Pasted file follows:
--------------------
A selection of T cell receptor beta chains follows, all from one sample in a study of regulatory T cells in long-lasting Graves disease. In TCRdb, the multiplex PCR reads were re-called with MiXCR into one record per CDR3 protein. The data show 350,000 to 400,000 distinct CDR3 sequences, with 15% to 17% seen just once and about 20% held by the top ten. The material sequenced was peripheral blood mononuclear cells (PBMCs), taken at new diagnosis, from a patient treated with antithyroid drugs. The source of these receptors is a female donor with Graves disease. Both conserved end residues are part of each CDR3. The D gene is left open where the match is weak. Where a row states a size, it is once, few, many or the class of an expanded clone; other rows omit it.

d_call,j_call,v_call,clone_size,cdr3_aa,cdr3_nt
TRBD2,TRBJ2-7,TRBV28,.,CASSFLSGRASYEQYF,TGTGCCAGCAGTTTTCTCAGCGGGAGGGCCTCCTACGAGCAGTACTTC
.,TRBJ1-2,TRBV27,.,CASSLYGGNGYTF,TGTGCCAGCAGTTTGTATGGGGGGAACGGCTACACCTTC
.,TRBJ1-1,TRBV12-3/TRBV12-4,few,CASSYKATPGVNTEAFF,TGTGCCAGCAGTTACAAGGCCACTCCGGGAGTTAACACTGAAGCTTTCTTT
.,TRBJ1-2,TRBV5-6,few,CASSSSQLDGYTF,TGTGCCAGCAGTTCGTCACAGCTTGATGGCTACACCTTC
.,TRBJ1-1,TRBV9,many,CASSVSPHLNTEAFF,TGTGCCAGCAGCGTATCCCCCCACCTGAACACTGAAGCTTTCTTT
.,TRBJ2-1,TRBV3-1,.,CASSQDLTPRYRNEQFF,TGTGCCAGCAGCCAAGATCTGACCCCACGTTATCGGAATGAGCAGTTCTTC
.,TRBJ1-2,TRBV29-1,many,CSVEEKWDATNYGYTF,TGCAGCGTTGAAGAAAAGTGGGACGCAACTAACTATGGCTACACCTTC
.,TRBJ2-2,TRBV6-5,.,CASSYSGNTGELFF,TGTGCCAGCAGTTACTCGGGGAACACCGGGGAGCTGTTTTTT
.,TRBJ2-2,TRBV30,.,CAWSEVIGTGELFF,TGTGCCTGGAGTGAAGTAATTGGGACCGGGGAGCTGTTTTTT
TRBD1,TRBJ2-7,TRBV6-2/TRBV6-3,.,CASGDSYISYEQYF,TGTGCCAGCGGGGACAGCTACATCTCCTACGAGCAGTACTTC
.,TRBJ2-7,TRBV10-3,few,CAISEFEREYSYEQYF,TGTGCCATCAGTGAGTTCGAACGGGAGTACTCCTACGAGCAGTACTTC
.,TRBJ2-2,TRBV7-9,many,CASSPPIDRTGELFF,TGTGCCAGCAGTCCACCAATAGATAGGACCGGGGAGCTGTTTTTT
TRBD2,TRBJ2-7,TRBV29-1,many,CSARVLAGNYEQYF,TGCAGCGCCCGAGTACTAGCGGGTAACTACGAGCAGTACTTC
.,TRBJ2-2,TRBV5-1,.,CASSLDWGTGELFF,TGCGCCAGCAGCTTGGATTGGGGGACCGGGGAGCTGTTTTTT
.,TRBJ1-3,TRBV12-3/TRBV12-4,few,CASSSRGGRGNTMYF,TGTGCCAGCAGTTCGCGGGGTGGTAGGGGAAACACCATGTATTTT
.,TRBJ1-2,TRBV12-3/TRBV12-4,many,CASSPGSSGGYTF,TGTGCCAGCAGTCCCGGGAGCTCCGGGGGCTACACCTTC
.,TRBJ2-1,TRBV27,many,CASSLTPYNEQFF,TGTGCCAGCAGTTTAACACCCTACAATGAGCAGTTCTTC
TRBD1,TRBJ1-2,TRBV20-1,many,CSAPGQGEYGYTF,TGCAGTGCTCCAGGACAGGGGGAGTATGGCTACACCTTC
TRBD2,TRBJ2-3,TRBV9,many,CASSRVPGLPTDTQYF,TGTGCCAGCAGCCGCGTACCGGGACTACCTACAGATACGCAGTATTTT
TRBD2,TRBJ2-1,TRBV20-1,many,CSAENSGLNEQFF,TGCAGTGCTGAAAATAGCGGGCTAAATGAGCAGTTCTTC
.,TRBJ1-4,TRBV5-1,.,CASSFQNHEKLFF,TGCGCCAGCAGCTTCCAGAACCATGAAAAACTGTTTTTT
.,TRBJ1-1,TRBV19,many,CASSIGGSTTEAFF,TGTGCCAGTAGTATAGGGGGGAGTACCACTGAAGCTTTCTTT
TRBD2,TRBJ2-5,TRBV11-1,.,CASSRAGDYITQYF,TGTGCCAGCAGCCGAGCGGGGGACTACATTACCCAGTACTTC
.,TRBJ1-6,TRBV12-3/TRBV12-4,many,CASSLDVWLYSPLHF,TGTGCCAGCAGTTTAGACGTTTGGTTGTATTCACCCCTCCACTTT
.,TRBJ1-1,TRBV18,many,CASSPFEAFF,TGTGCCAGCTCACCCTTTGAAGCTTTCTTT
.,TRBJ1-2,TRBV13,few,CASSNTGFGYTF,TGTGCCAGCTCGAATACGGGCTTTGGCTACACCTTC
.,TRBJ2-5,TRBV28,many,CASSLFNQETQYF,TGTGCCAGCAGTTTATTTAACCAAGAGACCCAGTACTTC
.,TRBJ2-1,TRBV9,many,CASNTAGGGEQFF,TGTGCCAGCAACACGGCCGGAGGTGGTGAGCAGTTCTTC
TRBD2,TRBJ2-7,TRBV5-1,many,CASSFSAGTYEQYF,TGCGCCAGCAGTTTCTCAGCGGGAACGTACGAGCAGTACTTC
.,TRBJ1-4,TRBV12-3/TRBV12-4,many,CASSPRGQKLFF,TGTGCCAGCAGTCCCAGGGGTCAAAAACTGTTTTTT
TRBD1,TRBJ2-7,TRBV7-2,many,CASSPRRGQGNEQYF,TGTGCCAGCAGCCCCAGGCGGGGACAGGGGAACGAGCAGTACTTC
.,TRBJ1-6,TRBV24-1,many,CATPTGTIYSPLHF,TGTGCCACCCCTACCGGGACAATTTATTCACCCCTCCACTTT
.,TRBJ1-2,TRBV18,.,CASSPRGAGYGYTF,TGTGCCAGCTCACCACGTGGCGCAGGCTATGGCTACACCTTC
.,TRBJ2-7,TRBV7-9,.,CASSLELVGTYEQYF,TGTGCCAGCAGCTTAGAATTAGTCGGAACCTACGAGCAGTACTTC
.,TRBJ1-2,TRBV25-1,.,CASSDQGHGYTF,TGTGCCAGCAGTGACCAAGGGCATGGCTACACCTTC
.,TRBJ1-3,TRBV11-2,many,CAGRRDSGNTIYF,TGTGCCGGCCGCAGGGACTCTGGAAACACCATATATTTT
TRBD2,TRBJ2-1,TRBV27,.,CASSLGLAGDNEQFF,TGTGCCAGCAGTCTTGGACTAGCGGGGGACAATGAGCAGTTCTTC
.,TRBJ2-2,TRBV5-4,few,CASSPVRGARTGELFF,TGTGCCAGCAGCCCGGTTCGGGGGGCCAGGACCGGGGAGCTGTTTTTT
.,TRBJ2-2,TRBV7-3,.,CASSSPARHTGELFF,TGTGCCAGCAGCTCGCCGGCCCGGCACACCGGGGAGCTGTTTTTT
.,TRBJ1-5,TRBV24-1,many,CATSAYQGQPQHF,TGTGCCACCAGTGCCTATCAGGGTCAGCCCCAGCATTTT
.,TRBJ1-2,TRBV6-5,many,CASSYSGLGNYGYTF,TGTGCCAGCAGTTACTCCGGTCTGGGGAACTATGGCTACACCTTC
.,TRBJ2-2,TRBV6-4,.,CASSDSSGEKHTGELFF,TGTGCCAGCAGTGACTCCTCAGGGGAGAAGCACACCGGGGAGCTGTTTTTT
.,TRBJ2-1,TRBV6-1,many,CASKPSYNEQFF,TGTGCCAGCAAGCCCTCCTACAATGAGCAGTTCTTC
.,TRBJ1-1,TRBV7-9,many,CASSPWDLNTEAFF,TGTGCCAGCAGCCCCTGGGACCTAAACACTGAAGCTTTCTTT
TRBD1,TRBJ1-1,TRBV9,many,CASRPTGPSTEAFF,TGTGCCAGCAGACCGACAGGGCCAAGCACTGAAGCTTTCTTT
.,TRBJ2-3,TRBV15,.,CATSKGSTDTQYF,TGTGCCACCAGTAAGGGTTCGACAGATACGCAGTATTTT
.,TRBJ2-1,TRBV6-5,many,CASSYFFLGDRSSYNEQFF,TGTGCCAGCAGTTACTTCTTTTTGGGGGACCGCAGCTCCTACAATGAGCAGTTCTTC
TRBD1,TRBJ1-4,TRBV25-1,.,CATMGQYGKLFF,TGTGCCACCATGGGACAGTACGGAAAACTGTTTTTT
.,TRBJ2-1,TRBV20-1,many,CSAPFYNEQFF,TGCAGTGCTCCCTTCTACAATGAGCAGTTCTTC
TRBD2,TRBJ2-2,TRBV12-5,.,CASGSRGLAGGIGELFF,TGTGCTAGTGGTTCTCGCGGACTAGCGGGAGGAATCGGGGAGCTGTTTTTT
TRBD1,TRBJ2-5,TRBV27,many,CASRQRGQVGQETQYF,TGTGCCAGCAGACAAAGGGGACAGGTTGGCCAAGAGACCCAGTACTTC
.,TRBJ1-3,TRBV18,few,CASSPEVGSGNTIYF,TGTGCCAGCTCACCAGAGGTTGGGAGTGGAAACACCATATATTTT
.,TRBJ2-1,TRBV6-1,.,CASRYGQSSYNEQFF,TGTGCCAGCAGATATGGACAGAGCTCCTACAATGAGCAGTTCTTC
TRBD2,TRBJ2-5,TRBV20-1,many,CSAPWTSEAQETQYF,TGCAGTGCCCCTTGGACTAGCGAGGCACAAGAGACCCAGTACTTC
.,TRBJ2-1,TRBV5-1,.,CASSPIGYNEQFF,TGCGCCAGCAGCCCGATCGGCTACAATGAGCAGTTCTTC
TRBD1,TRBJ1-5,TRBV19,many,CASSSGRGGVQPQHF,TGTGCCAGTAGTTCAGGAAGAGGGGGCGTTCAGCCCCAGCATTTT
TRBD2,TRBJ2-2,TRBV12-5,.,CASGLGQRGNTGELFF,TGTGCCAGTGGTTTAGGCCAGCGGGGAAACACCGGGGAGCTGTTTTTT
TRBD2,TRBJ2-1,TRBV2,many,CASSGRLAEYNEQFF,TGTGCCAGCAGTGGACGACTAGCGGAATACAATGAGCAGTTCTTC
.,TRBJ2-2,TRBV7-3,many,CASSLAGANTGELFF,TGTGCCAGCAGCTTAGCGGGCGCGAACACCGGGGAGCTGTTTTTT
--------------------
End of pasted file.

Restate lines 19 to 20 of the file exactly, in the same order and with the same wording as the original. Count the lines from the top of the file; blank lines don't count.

.,TRBJ2-1,TRBV27,many,CASSLTPYNEQFF,TGTGCCAGCAGTTTAACACCCTACAATGAGCAGTTCTTC
TRBD1,TRBJ1-2,TRBV20-1,many,CSAPGQGEYGYTF,TGCAGTGCTCCAGGACAGGGGGAGTATGGCTACACCTTC